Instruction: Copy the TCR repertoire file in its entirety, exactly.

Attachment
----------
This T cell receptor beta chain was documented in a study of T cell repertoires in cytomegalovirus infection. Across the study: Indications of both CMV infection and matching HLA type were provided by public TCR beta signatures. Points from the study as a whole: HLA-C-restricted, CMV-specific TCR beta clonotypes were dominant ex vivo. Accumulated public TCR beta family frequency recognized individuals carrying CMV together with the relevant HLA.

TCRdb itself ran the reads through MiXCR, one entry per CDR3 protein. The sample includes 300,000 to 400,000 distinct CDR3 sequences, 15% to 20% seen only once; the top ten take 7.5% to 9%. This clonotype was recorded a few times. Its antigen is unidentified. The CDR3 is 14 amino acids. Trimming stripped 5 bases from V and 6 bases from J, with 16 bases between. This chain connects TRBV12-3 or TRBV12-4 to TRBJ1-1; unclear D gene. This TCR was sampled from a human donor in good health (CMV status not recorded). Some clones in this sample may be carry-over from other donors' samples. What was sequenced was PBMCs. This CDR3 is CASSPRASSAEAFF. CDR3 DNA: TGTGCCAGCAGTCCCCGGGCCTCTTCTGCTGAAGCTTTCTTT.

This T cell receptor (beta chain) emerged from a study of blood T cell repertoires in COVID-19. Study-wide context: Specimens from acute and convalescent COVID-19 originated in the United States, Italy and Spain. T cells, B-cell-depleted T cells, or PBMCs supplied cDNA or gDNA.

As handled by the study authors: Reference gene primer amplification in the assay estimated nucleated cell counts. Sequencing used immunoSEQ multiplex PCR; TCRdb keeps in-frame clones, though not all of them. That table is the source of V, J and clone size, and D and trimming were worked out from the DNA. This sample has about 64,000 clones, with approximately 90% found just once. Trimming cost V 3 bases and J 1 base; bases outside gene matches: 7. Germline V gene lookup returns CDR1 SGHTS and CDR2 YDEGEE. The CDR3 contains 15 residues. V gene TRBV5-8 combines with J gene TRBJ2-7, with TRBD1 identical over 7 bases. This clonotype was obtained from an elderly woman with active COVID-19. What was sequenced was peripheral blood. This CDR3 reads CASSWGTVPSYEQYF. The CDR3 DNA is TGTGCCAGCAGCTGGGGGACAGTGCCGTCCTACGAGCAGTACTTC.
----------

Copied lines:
This T cell receptor beta chain was documented in a study of T cell repertoires in cytomegalovirus infection. Across the study: Indications of both CMV infection and matching HLA type were provided by public TCR beta signatures. Points from the study as a whole: HLA-C-restricted, CMV-specific TCR beta clonotypes were dominant ex vivo. Accumulated public TCR beta family frequency recognized individuals carrying CMV together with the relevant HLA.

TCRdb itself ran the reads through MiXCR, one entry per CDR3 protein. The sample includes 300,000 to 400,000 distinct CDR3 sequences, 15% to 20% seen only once; the top ten take 7.5% to 9%. This clonotype was recorded a few times. Its antigen is unidentified. The CDR3 is 14 amino acids. Trimming stripped 5 bases from V and 6 bases from J, with 16 bases between. This chain connects TRBV12-3 or TRBV12-4 to TRBJ1-1; unclear D gene. This TCR was sampled from a human donor in good health (CMV status not recorded). Some clones in this sample may be carry-over from other donors' samples. What was sequenced was PBMCs. This CDR3 is CASSPRASSAEAFF. CDR3 DNA: TGTGCCAGCAGTCCCCGGGCCTCTTCTGCTGAAGCTTTCTTT.

This T cell receptor (beta chain) emerged from a study of blood T cell repertoires in COVID-19. Study-wide context: Specimens from acute and convalescent COVID-19 originated in the United States, Italy and Spain. T cells, B-cell-depleted T cells, or PBMCs supplied cDNA or gDNA.

As handled by the study authors: Reference gene primer amplification in the assay estimated nucleated cell counts. Sequencing used immunoSEQ multiplex PCR; TCRdb keeps in-frame clones, though not all of them. That table is the source of V, J and clone size, and D and trimming were worked out from the DNA. This sample has about 64,000 clones, with approximately 90% found just once. Trimming cost V 3 bases and J 1 base; bases outside gene matches: 7. Germline V gene lookup returns CDR1 SGHTS and CDR2 YDEGEE. The CDR3 contains 15 residues. V gene TRBV5-8 combines with J gene TRBJ2-7, with TRBD1 identical over 7 bases. This clonotype was obtained from an elderly woman with active COVID-19. What was sequenced was peripheral blood. This CDR3 reads CASSWGTVPSYEQYF. The CDR3 DNA is TGTGCCAGCAGCTGGGGGACAGTGCCGTCCTACGAGCAGTACTTC.